A Life Of Fiction XLVI

For those of you new to this WordPress site, this site is about me and my writing – and a little about my role-playing, as well. It gives readers a chance to sample my work before purchasing it on the Kindle store; and gives me the chance to say a little about the genesis of each novel, or about the process of writing in general.


On ‘mangling’ the English language (pt 2): I like using the odd rare word, as I have said in a previous post, in order to try to stop words falling out of usage. Other words which I have used include those listed below:

Gome: This means a man. It is a word used in Sir Gawain and the Green Knight. I like it, as I don’t think that we have enough synonyms for men. Why should we let words like this die out of the English vocabulary?

Segg: This also means a man. Again, I first encountered it in Sir Gawain and the Green Knight.


But, also, I like to invent words, or use words which other people have invented. The meaning of the word should be clear, though. A few of the words which I have used in this manner are listed below:

Grismal: This is what is called a portmanteau word, created by running two words together. For this word it was grim and dismal. The word chortle was created by Lewis Carroll in such a manner, from the words snort and chuckle.

Queendom: If you can have a kingdom why not have a queendom? It is simply a kingdom which is currently ruled by a queen. I think that I first used this word in The Book of Gana’Ot.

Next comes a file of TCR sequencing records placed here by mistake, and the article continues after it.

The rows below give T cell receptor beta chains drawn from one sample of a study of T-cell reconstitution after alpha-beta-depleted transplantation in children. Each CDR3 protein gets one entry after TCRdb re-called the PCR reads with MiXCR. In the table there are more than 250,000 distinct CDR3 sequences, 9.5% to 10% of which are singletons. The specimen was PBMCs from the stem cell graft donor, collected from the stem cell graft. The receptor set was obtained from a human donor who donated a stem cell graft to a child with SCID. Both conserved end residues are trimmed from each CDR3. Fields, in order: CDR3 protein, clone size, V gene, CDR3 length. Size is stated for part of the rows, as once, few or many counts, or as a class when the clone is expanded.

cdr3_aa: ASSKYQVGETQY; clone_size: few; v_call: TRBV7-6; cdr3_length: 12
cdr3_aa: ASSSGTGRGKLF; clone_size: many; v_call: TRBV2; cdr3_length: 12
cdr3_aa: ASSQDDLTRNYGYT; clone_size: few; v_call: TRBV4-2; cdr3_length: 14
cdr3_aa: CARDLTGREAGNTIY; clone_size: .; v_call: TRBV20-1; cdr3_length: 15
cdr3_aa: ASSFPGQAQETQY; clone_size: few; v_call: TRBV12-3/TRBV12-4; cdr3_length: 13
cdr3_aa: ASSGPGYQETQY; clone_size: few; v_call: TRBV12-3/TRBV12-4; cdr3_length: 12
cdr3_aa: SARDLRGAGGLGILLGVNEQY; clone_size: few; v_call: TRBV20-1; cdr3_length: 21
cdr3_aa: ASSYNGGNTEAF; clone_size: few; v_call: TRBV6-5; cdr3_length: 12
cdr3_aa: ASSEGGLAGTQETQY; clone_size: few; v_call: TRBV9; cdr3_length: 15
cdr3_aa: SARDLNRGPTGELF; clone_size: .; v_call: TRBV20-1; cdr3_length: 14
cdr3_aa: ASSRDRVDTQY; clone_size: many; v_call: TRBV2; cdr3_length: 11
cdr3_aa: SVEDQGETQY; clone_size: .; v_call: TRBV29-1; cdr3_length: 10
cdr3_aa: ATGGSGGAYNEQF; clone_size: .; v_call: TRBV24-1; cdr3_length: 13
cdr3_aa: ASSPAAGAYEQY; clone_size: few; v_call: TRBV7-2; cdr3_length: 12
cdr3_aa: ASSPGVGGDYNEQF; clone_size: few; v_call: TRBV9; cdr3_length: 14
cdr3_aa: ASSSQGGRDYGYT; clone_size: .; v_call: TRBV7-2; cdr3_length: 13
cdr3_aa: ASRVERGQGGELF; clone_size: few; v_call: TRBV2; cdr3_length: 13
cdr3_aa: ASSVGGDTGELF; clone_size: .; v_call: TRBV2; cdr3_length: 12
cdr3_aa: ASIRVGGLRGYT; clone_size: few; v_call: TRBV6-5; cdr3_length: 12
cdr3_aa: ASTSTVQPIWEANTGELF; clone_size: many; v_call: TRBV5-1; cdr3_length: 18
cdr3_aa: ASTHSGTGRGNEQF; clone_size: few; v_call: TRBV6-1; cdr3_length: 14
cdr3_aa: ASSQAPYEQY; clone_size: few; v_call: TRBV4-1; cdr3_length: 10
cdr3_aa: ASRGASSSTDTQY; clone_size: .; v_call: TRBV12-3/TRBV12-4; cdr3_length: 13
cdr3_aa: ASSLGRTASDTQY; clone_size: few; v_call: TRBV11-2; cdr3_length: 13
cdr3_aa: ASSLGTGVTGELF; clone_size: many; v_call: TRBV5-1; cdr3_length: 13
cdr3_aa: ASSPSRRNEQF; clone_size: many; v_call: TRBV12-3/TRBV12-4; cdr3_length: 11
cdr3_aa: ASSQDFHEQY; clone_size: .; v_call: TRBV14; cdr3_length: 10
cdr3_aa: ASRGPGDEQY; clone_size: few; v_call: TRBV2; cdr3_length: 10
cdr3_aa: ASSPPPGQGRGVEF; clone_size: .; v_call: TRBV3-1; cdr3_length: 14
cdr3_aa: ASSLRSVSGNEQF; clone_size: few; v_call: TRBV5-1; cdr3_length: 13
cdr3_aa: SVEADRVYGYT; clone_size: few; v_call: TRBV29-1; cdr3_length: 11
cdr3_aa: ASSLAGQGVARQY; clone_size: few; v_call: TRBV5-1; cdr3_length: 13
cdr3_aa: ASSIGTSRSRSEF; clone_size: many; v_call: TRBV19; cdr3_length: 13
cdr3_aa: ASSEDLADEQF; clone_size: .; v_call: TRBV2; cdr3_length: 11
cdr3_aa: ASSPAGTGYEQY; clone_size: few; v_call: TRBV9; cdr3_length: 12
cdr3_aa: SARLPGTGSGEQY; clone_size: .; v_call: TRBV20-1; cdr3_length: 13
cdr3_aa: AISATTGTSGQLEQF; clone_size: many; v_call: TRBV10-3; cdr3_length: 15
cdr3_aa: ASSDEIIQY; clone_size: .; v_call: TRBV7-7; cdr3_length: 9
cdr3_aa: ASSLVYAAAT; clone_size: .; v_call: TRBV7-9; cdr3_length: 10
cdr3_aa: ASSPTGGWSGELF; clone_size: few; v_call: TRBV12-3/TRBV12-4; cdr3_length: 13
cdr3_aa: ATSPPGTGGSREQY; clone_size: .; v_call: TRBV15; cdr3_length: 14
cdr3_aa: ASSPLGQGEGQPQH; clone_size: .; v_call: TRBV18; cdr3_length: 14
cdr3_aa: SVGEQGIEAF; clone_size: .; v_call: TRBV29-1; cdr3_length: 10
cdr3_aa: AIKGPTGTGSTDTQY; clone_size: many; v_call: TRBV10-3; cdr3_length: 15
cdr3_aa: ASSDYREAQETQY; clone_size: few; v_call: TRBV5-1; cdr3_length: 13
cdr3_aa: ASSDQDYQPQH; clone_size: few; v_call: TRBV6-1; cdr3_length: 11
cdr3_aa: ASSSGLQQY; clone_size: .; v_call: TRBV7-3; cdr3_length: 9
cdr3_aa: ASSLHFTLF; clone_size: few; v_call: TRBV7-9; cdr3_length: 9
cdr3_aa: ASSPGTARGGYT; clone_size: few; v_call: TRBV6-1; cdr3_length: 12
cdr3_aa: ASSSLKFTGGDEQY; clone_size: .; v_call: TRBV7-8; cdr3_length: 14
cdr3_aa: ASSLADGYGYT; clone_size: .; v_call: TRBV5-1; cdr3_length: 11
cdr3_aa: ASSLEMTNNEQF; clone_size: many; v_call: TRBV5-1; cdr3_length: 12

Tattooee: Obviously this means a person being tattooed.

   Unjumble: The opposite of to jumble up; to sort out. I use this word in The Dream-Tongue.

Unsensed: If you can sense something, you can also fail to sense it. I used this word in the novel doG.


Also, I occasionally like to use a noun as a verb. This is another thing which tends to annoy some people, I know, but I won’t apologise for this. If I can achieve the effect which I am after, that is all that I really care about. A few of these crimes against the English language are listed below:

Ennuis: Ennui means boredom. So, in the sentence Another song ennuis itself into existence, it is clear that it means the that the song is very boring.

Tumbleweeding: From the plant, this means to be blown along by the wind like tumbleweed. I use this in The Dream-Tongue.


Codicil: I am running out of ideas of things to say concerning my writing, and the creative process leading to the creation of my novels, short stories and poems. If anybody out there wishes to know anything specific, then either leave a note on this site, or e-mail me at gaslampfantasy@hotmail.com.


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